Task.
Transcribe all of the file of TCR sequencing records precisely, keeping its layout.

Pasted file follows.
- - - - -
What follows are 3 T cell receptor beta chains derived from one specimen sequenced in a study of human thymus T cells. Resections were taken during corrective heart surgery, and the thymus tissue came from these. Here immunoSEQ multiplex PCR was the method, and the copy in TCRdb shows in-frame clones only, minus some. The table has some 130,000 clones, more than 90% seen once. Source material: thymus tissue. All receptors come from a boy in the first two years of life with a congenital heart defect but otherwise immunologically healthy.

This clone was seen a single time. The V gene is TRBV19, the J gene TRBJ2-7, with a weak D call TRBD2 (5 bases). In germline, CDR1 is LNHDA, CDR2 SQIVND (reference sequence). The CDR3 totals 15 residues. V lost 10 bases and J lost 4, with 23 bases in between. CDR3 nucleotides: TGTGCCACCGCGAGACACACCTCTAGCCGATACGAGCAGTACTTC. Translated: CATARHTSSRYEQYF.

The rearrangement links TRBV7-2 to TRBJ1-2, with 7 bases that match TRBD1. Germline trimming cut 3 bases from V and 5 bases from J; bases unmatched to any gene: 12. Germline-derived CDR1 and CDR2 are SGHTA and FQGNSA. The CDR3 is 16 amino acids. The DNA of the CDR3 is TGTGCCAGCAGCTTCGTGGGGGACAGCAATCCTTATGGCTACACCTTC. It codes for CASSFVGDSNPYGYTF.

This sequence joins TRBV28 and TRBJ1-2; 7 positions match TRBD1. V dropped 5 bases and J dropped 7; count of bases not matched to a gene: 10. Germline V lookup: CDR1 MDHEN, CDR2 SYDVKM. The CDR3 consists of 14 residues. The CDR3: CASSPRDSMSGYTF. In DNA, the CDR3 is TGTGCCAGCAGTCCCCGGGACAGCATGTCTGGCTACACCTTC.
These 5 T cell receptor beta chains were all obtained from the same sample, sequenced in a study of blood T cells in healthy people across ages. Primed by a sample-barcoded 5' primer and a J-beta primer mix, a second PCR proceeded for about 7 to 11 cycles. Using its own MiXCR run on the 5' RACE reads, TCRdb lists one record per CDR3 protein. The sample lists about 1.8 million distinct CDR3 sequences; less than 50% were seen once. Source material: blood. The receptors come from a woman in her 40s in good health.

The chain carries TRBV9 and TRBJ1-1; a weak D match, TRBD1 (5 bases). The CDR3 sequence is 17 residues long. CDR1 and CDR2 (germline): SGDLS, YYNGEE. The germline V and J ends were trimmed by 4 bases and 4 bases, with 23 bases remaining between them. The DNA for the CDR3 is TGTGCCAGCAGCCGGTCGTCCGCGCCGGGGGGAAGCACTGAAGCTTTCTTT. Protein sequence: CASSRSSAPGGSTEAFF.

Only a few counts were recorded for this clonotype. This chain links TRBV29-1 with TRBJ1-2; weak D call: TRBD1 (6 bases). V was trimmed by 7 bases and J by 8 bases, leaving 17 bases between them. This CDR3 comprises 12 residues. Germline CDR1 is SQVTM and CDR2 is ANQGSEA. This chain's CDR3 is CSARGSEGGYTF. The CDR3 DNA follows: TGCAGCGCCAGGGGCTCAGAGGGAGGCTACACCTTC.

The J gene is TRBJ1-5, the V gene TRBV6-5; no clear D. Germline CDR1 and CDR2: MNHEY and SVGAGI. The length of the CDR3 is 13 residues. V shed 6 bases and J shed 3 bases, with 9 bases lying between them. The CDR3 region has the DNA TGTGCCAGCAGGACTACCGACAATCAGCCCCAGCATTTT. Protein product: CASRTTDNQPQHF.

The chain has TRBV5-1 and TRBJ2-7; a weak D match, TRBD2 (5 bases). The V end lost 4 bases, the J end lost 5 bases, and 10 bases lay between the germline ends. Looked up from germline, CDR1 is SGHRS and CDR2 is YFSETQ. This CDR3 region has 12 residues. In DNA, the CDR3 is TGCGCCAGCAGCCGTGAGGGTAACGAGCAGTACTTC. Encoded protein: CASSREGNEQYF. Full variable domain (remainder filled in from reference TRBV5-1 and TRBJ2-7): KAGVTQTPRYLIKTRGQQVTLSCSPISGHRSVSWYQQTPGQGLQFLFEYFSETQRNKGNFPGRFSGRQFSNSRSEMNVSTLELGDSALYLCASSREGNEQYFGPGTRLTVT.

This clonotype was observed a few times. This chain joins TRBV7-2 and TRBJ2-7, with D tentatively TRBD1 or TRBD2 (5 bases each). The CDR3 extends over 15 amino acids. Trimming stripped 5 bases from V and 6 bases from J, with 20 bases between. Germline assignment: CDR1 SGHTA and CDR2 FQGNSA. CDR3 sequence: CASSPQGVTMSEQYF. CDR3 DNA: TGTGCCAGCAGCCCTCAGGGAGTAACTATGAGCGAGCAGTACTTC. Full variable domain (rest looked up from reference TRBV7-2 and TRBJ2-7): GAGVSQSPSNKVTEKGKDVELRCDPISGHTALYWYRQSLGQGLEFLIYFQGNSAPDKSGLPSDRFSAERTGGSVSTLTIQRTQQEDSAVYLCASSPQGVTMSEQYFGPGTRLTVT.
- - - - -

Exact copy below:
What follows are 3 T cell receptor beta chains derived from one specimen sequenced in a study of human thymus T cells. Resections were taken during corrective heart surgery, and the thymus tissue came from these. Here immunoSEQ multiplex PCR was the method, and the copy in TCRdb shows in-frame clones only, minus some. The table has some 130,000 clones, more than 90% seen once. Source material: thymus tissue. All receptors come from a boy in the first two years of life with a congenital heart defect but otherwise immunologically healthy.

This clone was seen a single time. The V gene is TRBV19, the J gene TRBJ2-7, with a weak D call TRBD2 (5 bases). In germline, CDR1 is LNHDA, CDR2 SQIVND (reference sequence). The CDR3 totals 15 residues. V lost 10 bases and J lost 4, with 23 bases in between. CDR3 nucleotides: TGTGCCACCGCGAGACACACCTCTAGCCGATACGAGCAGTACTTC. Translated: CATARHTSSRYEQYF.

The rearrangement links TRBV7-2 to TRBJ1-2, with 7 bases that match TRBD1. Germline trimming cut 3 bases from V and 5 bases from J; bases unmatched to any gene: 12. Germline-derived CDR1 and CDR2 are SGHTA and FQGNSA. The CDR3 is 16 amino acids. The DNA of the CDR3 is TGTGCCAGCAGCTTCGTGGGGGACAGCAATCCTTATGGCTACACCTTC. It codes for CASSFVGDSNPYGYTF.

This sequence joins TRBV28 and TRBJ1-2; 7 positions match TRBD1. V dropped 5 bases and J dropped 7; count of bases not matched to a gene: 10. Germline V lookup: CDR1 MDHEN, CDR2 SYDVKM. The CDR3 consists of 14 residues. The CDR3: CASSPRDSMSGYTF. In DNA, the CDR3 is TGTGCCAGCAGTCCCCGGGACAGCATGTCTGGCTACACCTTC.
These 5 T cell receptor beta chains were all obtained from the same sample, sequenced in a study of blood T cells in healthy people across ages. Primed by a sample-barcoded 5' primer and a J-beta primer mix, a second PCR proceeded for about 7 to 11 cycles. Using its own MiXCR run on the 5' RACE reads, TCRdb lists one record per CDR3 protein. The sample lists about 1.8 million distinct CDR3 sequences; less than 50% were seen once. Source material: blood. The receptors come from a woman in her 40s in good health.

The chain carries TRBV9 and TRBJ1-1; a weak D match, TRBD1 (5 bases). The CDR3 sequence is 17 residues long. CDR1 and CDR2 (germline): SGDLS, YYNGEE. The germline V and J ends were trimmed by 4 bases and 4 bases, with 23 bases remaining between them. The DNA for the CDR3 is TGTGCCAGCAGCCGGTCGTCCGCGCCGGGGGGAAGCACTGAAGCTTTCTTT. Protein sequence: CASSRSSAPGGSTEAFF.

Only a few counts were recorded for this clonotype. This chain links TRBV29-1 with TRBJ1-2; weak D call: TRBD1 (6 bases). V was trimmed by 7 bases and J by 8 bases, leaving 17 bases between them. This CDR3 comprises 12 residues. Germline CDR1 is SQVTM and CDR2 is ANQGSEA. This chain's CDR3 is CSARGSEGGYTF. The CDR3 DNA follows: TGCAGCGCCAGGGGCTCAGAGGGAGGCTACACCTTC.

The J gene is TRBJ1-5, the V gene TRBV6-5; no clear D. Germline CDR1 and CDR2: MNHEY and SVGAGI. The length of the CDR3 is 13 residues. V shed 6 bases and J shed 3 bases, with 9 bases lying between them. The CDR3 region has the DNA TGTGCCAGCAGGACTACCGACAATCAGCCCCAGCATTTT. Protein product: CASRTTDNQPQHF.

The chain has TRBV5-1 and TRBJ2-7; a weak D match, TRBD2 (5 bases). The V end lost 4 bases, the J end lost 5 bases, and 10 bases lay between the germline ends. Looked up from germline, CDR1 is SGHRS and CDR2 is YFSETQ. This CDR3 region has 12 residues. In DNA, the CDR3 is TGCGCCAGCAGCCGTGAGGGTAACGAGCAGTACTTC. Encoded protein: CASSREGNEQYF. Full variable domain (remainder filled in from reference TRBV5-1 and TRBJ2-7): KAGVTQTPRYLIKTRGQQVTLSCSPISGHRSVSWYQQTPGQGLQFLFEYFSETQRNKGNFPGRFSGRQFSNSRSEMNVSTLELGDSALYLCASSREGNEQYFGPGTRLTVT.

This clonotype was observed a few times. This chain joins TRBV7-2 and TRBJ2-7, with D tentatively TRBD1 or TRBD2 (5 bases each). The CDR3 extends over 15 amino acids. Trimming stripped 5 bases from V and 6 bases from J, with 20 bases between. Germline assignment: CDR1 SGHTA and CDR2 FQGNSA. CDR3 sequence: CASSPQGVTMSEQYF. CDR3 DNA: TGTGCCAGCAGCCCTCAGGGAGTAACTATGAGCGAGCAGTACTTC. Full variable domain (rest looked up from reference TRBV7-2 and TRBJ2-7): GAGVSQSPSNKVTEKGKDVELRCDPISGHTALYWYRQSLGQGLEFLIYFQGNSAPDKSGLPSDRFSAERTGGSVSTLTIQRTQQEDSAVYLCASSPQGVTMSEQYFGPGTRLTVT.